What children write about may predict future mental health

24 May 2024

Children who express positive thoughts and feelings in their creative writing are less likely to show symptoms of depression at the age of 23, according to research led by Chapman University in California.  

The research, which used data from the 1958 National Child Development Study (NCDS), shows that children’s personal reflections in their writing can act as a valuable predictor of adult mental health.  

Lead author, Dr Julia Boehm (Chapman University) said: “As the number of young adults facing mental health problems rises, it is critical to identify factors earlier in life that may protect against emotional distress. Our research found that young adolescents who showed higher levels of positive psychological wellbeing – including more positive emotions, optimism, and purpose – were less likely to be distressed a dozen years later.”   

The researchers analysed data on more than 4,500 people born in England, Scotland and Wales in 1958 who are taking part in NCDS. In 1969 when the participants were age 11, they were tasked with writing an essay imagining what their lives would be like when they reached the age of 25. Later, when study participants were 23, they were asked questions which captured whether they were experiencing symptoms of depression.  

The research team gave each essay a ‘psychological wellbeing’ score based on the degree to which the children expressed seven unique elements of positive psychological wellbeing: positive emotions, optimism, purpose in life, life satisfaction, personal growth, mastery, and pleasant experiences.   

The study found that children whose essays gained a higher positive psychological wellbeing score at age 11 were less likely to report symptoms of depression 12 years later. 

However, the degree to which the children’s personal reflections predicted their experience of depression in early adulthood was not the same across the board. Girls, and those who had lower cognitive ability in childhood, felt the impact of having a low psychological wellbeing score the most 

Girls with low psychological wellbeing ratings at age 11 were more likely to report symptoms of depression at age 23 than other girls and their male counterparts. For boys, low psychological wellbeing in childhood was less strongly predictive of experiences of depression in early adulthood.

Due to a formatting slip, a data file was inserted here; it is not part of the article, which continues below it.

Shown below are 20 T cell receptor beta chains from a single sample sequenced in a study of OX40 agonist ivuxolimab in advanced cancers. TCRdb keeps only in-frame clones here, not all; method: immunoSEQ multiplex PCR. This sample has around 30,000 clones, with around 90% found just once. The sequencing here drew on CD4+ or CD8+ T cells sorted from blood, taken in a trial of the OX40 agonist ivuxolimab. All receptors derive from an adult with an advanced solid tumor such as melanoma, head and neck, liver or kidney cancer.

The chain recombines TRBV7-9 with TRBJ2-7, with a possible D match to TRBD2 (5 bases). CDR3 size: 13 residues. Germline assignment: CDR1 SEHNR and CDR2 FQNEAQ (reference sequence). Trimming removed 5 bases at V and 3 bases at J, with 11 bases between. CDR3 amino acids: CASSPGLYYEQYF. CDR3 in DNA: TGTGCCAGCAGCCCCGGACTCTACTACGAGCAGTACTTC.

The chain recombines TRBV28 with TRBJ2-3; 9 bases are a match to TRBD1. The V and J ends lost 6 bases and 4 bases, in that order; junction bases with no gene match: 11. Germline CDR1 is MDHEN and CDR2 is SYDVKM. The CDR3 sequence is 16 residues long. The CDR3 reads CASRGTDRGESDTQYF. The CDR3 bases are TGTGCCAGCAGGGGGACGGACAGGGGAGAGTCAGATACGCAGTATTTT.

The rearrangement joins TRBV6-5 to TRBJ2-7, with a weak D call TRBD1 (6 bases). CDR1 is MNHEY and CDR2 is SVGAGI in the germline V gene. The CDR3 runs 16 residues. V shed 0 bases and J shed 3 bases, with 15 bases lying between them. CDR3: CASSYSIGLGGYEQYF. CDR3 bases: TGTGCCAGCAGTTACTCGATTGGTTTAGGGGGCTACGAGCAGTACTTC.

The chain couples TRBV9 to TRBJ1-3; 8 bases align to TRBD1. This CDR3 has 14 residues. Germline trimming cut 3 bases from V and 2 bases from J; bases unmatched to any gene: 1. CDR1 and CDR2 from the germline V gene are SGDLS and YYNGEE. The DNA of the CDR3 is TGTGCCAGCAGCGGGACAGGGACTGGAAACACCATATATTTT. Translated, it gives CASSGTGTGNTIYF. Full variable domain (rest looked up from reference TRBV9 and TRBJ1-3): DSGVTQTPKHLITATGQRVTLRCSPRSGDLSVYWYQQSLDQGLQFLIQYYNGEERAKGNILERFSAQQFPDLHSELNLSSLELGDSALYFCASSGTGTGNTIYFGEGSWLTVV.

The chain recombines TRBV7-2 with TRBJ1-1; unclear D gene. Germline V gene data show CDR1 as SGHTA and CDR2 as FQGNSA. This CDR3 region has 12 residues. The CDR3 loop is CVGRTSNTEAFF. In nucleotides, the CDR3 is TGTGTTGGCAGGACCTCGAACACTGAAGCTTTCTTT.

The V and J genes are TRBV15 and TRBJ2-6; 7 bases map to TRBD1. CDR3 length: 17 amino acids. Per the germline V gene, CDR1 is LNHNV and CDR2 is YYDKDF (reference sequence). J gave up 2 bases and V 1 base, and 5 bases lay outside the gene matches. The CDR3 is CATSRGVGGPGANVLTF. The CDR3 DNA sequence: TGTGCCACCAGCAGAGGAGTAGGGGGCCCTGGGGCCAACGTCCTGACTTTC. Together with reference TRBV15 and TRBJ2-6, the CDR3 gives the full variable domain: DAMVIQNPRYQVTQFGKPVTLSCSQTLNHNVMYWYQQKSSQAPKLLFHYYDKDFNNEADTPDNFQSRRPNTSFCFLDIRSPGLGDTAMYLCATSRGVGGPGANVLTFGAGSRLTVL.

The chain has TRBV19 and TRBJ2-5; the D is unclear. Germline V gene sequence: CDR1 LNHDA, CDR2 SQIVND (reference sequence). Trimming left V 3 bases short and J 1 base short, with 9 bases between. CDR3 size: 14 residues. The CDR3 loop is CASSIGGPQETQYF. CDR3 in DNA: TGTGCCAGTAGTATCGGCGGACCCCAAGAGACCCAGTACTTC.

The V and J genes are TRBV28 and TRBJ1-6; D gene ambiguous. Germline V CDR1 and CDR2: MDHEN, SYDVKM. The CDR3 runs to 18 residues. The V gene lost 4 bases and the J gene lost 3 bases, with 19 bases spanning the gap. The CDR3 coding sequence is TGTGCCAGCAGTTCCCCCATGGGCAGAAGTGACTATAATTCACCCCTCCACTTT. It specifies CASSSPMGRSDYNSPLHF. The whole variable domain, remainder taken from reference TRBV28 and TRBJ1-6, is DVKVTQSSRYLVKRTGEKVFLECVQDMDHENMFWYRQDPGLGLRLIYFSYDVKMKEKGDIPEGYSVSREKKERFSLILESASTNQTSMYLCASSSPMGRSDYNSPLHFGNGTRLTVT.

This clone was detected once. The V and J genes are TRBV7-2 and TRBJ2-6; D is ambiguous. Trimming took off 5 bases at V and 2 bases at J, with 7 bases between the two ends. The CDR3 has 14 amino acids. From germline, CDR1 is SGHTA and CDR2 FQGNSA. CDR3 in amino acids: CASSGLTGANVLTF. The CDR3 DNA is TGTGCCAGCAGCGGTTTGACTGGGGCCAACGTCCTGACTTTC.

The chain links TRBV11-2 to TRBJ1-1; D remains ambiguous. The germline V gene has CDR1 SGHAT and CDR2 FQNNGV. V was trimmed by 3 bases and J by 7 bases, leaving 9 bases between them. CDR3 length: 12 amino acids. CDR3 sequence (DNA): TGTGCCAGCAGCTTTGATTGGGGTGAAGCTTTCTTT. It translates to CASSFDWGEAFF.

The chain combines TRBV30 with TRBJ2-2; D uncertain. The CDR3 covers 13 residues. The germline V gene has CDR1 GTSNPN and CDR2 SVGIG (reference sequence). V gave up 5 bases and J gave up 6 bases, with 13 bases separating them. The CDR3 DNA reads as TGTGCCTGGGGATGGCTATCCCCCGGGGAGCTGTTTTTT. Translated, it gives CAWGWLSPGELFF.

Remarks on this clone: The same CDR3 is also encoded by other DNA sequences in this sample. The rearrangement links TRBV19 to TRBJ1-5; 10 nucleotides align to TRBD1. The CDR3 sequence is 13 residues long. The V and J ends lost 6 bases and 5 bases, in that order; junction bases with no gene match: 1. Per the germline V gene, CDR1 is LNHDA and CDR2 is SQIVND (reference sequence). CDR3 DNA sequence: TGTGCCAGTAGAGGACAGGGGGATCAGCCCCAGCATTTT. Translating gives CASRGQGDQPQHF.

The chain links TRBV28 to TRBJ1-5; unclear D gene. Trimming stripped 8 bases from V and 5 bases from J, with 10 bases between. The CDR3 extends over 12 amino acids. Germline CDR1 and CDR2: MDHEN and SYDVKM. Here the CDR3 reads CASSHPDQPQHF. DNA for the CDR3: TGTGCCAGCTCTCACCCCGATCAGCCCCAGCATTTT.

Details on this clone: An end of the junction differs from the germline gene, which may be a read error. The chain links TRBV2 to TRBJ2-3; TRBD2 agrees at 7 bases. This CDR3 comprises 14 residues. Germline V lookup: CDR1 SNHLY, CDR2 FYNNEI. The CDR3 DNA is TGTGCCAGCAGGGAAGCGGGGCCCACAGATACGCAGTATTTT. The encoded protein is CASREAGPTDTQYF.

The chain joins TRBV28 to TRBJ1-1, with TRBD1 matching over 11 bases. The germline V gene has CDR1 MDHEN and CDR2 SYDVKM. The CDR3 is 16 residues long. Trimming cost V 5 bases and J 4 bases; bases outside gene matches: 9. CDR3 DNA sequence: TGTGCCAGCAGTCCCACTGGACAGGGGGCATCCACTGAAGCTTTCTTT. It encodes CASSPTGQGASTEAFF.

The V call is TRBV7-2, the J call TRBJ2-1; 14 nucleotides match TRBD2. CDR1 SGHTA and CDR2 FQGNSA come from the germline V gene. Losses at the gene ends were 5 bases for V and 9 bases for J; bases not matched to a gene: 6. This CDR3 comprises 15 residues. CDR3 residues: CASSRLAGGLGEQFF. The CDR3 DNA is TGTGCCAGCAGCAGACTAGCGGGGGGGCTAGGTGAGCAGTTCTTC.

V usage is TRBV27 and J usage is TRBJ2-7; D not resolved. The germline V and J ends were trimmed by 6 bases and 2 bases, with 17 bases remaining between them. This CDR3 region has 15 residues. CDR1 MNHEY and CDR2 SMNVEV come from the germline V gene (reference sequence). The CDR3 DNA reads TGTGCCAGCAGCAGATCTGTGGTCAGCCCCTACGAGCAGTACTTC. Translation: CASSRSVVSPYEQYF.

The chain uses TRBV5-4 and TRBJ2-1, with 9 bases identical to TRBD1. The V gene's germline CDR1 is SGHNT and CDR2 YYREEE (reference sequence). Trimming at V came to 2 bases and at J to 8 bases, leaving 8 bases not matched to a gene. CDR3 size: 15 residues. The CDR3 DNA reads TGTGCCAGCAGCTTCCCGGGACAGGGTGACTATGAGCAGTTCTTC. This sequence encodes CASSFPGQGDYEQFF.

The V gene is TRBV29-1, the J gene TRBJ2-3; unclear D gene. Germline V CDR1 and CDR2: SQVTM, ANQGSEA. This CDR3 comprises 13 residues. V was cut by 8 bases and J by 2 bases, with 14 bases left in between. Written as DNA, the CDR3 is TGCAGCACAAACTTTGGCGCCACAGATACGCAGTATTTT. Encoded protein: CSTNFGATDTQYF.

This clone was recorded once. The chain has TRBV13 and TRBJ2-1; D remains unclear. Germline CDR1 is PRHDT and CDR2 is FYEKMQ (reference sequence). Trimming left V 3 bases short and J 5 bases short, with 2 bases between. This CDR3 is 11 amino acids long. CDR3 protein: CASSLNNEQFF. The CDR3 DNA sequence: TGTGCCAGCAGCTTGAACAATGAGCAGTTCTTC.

Among both girls and boys, depressive symptoms at 23 were highest for those with a combination of a low psychological wellbeing rating and low cognitive ability at age 11. For those with high cognitive ability, having a low psychological wellbeing score in childhood had a smaller impact on depressive symptoms later on.  

Dr Boehm added: “This research shows that children’s personal reflections may be valuable in predicting their mental health trajectories and can provide new insights above and beyond other key measures, including teacher reports of behavioural difficulties and emotional problems. Combining this type of self-reported data with data from other sources, for example teacher and parent reports of behaviour, may give a fuller picture of mental health. This could be of benefit in clinical settings, supporting early intervention and preventative mental health support. 

“In addition, this study highlights the importance of focusing mental health support on improving psychological wellbeing – which serves as a resource for managing challenges, coping with stress, building positive relationships and avoiding unhealthy or risky behaviours – as well as reducing psychological distress. As we see rates of mental-ill health increasing among younger generations, policy and practice should look to target the development of psychological well-being among children.  

Further information 

In the Words of Early Adolescents: A Novel Assessment of Positive Psychological Well-Being Predicts Young Adult Depressive Symptoms by Julia K Boehm, Farah Qureshi and Laura D Kubzansky is available on Science Direct 

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